Spanish folk quintet Vigüela have a new album to celebrate, A la manera artesana, ‘In the artisan way’. A bold blend of Spanish songs and dances from the pueblos (villages), farms and rural ciudad (cities) in Castilla-La Mancha. Preserving time-honoured rhythms and vocal melodies of the traditional songs and dances that were first sung there, A la manera artesana is a definitive folk dance and songbook of Castilla-La Mancha, a well-crafted journey through the music of the terrain featuring live a cappella recordings also.
In their artisan way, Vigüela work their craft using the raw power of their voices with acoustic guitars, the friction zambomba drum, the one-stringed rebeq, clapping, castanets, some wild percussive instruments and a whole lot of respect for traditional rhythms and vocal melodies. Vigüela are the guardians and keepers of the old ways, preserving traditional songs and dances with their performances, videos and recordings over the last thirty years. Their music is characterised with instinctive pride and power, they need no reliance on special effects or showy spectacles to create an impact.
A la manera artesana unfolds like a well-planned journey from the Toledo mountains to the western branches of the Cuenca hills, opening with a powerful fandango to celebrate nature and love on ‘Estrellitas matutinas’ (Morning Stars). This song was inspired by a piece from the Magna Antología del Folklore Español Volume IV, by the folklorist Don Manuel García Matos. Along the way we meet the stories of hill-dwellers, dressmakers, conscriptees and married couples until we arrive at the ‘encierro’. This is the traditional practice of running of the bulls in ‘Tonadas por toreras (Añover de Tajo’) (Song from Añover De Tajo), while some daring people run in front of them. The album closes with Camina, where the flute of Jorge Pardo dialogues with tonadas a capella and a malagueña. Jorge Pardo was named "Best European Jazz Musician" in 2013 by the French Jazz Academy, is a leading flamenco and jazz artist and performed for many years in Paco de Lucía's band.
A la manera artesana has been carefully crafted from start to finish with liner notes researched and written by Simon Broughton who highlights its different aspects,
“The album is structured to show the various styles of the region. The first four songs highlight repertoire from La Mancha Alta and La Mancha de Vejezate, areas not much explored by musicologists and rarely recorded. There are four dances, a fandango, rondeña, seguidilla and jota. Then there are several a cappella tonadas, and finally some lively sones.”
Four ‘tonadas’ are sung a cappella creating an impressive vocal escarpment in the middle section of A la manera artesana. Their relaxing style easily transports the listener through Añover de Tajo, Olías del Rey and El Carpio de Tajo. In these tonadas, the vocal melody and lyrics guide the songs, which all start with a soloist who is then joined by other singers. As Juan Antonio Torres says,
“We work with old songs that have been part of our days, our duties, our life. They talk about what we are, because we are inside them and everything around us. We perform them in our style, our way that we have inherited for been from our village, El Carpio de Tajo, where people sing very gracefully”.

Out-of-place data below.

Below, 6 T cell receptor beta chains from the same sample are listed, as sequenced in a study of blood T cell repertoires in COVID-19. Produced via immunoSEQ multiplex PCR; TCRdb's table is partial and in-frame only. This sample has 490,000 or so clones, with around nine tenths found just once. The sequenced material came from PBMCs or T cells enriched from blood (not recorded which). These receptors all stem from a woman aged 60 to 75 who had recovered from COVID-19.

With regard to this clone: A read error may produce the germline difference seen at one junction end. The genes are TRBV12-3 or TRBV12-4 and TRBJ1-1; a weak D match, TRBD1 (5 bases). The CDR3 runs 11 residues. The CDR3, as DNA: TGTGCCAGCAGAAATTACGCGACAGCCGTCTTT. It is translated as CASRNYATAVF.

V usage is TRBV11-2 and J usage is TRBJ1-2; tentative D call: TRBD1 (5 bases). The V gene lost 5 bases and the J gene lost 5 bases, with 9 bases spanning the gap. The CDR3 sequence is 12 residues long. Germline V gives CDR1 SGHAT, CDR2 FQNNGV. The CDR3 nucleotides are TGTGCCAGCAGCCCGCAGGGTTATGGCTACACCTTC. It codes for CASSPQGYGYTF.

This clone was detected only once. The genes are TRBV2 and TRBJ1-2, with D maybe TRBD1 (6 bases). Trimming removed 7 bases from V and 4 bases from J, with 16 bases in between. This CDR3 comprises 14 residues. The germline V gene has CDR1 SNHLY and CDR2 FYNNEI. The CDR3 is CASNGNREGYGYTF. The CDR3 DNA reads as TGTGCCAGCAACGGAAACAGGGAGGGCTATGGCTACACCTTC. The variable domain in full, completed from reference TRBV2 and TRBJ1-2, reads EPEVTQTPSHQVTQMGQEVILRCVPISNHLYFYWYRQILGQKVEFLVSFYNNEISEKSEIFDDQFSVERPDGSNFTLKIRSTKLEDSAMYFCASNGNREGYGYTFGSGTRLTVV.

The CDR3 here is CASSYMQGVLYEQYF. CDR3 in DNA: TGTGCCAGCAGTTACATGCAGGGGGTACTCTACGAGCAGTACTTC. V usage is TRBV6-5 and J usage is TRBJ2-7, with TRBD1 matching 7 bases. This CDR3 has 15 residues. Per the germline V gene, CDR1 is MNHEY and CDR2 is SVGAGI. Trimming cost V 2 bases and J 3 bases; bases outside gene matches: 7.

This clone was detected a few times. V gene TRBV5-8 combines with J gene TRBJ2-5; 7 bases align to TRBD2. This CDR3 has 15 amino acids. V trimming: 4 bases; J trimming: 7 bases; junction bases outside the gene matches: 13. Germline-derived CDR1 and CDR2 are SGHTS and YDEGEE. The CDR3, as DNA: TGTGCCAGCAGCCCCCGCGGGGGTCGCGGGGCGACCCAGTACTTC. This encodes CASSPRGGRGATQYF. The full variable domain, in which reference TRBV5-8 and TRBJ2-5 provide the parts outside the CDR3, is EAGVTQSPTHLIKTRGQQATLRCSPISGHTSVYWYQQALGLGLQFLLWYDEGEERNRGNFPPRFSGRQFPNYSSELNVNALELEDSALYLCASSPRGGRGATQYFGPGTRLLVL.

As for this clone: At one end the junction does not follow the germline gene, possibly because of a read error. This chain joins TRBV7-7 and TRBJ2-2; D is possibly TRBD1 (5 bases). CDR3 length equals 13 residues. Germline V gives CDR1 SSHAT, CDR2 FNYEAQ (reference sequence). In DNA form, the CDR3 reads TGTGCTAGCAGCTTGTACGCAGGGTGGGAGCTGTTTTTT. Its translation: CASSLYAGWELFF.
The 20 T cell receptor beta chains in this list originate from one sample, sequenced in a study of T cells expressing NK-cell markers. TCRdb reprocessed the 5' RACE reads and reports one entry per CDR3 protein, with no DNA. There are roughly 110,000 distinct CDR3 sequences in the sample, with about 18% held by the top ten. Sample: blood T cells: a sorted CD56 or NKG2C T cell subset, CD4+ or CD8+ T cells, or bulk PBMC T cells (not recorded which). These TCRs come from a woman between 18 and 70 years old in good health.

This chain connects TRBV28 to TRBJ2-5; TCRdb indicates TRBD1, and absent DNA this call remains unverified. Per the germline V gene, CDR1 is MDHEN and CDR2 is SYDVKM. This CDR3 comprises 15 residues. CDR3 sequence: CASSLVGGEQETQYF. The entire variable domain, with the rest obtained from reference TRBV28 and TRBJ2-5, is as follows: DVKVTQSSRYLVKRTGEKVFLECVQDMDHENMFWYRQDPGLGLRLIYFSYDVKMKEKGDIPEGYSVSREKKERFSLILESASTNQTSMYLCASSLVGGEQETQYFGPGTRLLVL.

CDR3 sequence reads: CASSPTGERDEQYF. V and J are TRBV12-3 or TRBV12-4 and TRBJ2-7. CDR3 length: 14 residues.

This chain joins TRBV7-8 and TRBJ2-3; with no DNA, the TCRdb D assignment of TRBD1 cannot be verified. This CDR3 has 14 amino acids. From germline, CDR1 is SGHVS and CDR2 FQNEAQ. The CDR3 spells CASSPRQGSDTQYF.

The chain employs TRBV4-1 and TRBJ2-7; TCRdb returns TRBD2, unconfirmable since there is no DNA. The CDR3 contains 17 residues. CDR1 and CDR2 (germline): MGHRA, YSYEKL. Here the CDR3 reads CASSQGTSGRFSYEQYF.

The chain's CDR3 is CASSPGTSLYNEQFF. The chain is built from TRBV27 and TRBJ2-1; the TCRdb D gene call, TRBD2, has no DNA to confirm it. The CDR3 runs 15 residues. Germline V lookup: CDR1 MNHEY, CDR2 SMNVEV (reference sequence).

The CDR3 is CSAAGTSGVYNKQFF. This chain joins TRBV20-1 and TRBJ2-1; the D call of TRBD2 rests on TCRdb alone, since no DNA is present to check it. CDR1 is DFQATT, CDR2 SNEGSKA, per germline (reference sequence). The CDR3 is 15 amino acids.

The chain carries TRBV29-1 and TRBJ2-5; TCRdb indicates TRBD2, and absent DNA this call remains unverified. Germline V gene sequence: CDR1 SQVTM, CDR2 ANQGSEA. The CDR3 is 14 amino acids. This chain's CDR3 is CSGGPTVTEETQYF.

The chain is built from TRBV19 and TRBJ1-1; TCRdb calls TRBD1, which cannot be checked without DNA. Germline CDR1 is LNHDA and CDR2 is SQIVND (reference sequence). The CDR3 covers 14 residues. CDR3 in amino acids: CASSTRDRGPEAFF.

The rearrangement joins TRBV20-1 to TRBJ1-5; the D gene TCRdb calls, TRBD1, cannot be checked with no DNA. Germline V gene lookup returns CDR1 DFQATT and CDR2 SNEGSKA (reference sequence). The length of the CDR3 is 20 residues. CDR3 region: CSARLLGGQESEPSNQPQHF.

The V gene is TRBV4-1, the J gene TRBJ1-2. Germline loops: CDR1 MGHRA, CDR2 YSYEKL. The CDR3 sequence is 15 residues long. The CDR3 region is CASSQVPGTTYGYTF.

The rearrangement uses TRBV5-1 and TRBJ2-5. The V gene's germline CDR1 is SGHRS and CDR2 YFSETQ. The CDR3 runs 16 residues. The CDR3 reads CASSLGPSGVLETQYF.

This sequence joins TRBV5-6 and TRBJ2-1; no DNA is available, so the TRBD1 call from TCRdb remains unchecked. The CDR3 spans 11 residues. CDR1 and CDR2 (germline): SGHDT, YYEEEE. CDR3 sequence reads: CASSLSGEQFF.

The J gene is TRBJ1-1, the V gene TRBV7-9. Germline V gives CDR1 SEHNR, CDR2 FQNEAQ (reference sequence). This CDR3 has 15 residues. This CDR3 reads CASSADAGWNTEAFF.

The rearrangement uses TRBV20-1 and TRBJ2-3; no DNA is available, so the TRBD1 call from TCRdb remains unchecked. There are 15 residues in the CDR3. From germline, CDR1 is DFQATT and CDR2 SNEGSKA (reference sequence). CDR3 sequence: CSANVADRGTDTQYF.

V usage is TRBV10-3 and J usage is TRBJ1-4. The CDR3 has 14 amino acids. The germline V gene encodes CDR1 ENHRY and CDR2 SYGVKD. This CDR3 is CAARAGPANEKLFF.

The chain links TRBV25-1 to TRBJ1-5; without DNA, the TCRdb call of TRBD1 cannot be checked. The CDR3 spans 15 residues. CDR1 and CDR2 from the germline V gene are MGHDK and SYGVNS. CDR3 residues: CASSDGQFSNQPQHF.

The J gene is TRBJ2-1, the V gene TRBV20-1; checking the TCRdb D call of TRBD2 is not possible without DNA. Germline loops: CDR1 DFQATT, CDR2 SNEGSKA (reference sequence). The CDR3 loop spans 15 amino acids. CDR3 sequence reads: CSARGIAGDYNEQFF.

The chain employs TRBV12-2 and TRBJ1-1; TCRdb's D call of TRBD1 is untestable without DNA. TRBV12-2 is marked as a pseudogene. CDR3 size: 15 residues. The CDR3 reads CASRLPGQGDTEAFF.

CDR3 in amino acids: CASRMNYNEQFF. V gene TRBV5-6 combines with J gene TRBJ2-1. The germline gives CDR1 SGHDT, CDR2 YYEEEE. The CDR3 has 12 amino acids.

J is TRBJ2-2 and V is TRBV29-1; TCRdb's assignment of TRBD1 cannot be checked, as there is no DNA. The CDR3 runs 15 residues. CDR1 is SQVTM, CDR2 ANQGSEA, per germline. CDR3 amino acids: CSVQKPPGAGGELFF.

The Toledo town of Lagartera is famous for its decorative artisan embroideries and vivid traditional costume-making, which made the cover of Vogue. It is here that Juan Antonio chose the cover emblem for A la manera artesana which includes the embroidery of the band’s name. Created at Arte del Bordado by local needleworker Maria José, this is a traditional emblem from Lagartera made with a craft that was passed down to Maria by her mother and grandmother.
The challenging lifestyle of working on farms and agricultural communities is described in the song ‘Finiquito de un gañán’ (Severance Pay of a Farmhand), a traditional song from El Carpio de Tajo and the región of Torrijos. After working hard for years, the farm worker ends up with only two reales (the currency before pesetas) from a ruthless farmer. While ‘Ay, Vivito del alma’ (Ay, Vivito of My Soul) lays bare the instabilities and hardships of living from the land, “Another year at this time/ God knows where we'll be/ the land that I will have run/ and the wine we'll drink.”
Migration also impacts Castilla-La Mancha. ‘El cantar de Andrés José’ (The Song of Andrés José) tells of the misfortunes of a Colombian migrant arriving in Spain, trying to make his way after fleeing his homeland. The lyrics come from a contemporary poem written by Antoni Guzmán Madrigal that won a poetry contest organised by Vigüela. Vigüela were so taken with the poem that they decided to arrange, sing and record this for A la manera artesana, while still working the music within a traditional frame.
Vigüela includes family members and friends who perform their songs with an unmistakable quantity of sincerity and passion. They continue to garner local respect and international acclaim, not only in Castilla La-Mancha but nationally in Spain and more widely across Europe. From a village festival to an international stage, Vigüela perform their music with equal commitment for their craft. As Simon Broughton writes the band has a “rugged, earthy power”,
“Vigüela is quite special in this sense. They have found an audience in both rural and urban Spain. For the latter, they are like a window on a world… ”
Listening to A la manera artesana is like a meeting with Vigüela and the traditions they represent and what a joyous meeting this is. A la manera artesana releases internationally through ARC Music/NAXOS on the 28th January, 2022 and is their third album through ARC Music and ninth in total.
Photo Credits: Vigüela (by Jaime Massieu).